Lastly, continuous improvement is an integral part of the day-to-day activities of our industrial workforce continually striving to move forward.
What are the new functionalities enabled by the ASCA® film?
The ASCA® organic photovoltaic film offers numerous properties that augur well for the future of the technology, such as its low environmental impact and the ability to produce energy on any surface, especially where traditional photovoltaic technologies cannot be used, ensuring that the product is able to maximize the potential of solar energy.
It is lightweight. It weighs just 450g/m2, enabling it to cover all types of surface, even the most fragile or those unable to bear heavy weights, such as roofs, facades, shading structures and tents.
It is flexible, with a 2.5cm radius of curvature. It can be rolled up and unrolled, making it highly ergonomic. It fits all types of building (architectural form, materials) and objects (street furniture, signage, lighting systems, etc.).
It is semi-transparent (up to 30% light transmission), enabling it to cover structures such as farming greenhouses.
The bespoke design flexibility of the ASCA® organic photovoltaic film means it can be easily incorporated within all types of solutions.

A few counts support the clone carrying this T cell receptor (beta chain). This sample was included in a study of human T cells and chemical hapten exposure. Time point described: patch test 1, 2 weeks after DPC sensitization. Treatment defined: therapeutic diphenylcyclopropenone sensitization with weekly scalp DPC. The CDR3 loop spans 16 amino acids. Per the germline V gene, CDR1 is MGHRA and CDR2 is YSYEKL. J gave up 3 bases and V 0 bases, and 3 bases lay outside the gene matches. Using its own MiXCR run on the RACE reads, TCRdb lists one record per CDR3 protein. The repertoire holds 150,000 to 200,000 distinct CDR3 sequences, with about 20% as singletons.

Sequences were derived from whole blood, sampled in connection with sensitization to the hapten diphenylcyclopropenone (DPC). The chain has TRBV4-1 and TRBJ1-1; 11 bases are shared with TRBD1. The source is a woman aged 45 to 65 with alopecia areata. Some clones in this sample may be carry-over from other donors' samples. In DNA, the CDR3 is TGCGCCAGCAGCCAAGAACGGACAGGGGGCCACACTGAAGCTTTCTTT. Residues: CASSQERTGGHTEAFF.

The ASCA® organic photovoltaic film is 100% recoverable and contains no rare or toxic components.
It is manufactured using a low-carbon process. Its energy payback time (EPBT) is very low, just 3 months, whereas photovoltaic panels have an EPBT of between 1.5 and 3 years.
This organic & flexible photovoltaic technology is disrupting the traditional silicon photovoltaic. What are the strengths of this silicon-free technology the most appreciated by the end-users?
The main strength of the ASCA® OPV film is without doubt its mix of lightness, flexibility and transparency. This combination makes it possible to solarize surfaces previously inaccessible to 1st and 2nd generation panels. Facades, glazing, glass greenhouses, guardrails and even curved or lightweight structures are just some of the numerous examples. Furthermore, it can be bespoke designed to perfectly meet the requirements of each individual project. It can therefore be integrated within textiles, such as in solar covers for the Gazelle electric car, or be fixed to sun-shade strips using “ready-to-stick” modules, such as at the Cité des Congrès conference center in Nantes, France.
What are the applicative sectors for the ultra-thin organic photovoltaic film you are working on? Are there new markets that you want to address?
ARMOR is currently working on applications for various markets. The mobility and building sectors are areas to which the company is already deeply committed. ARMOR has therefore developed solar kits intended for populations without access to electricity, notably via partnership with UNESCO to offer these kits to 200 schoolchildren in Togo.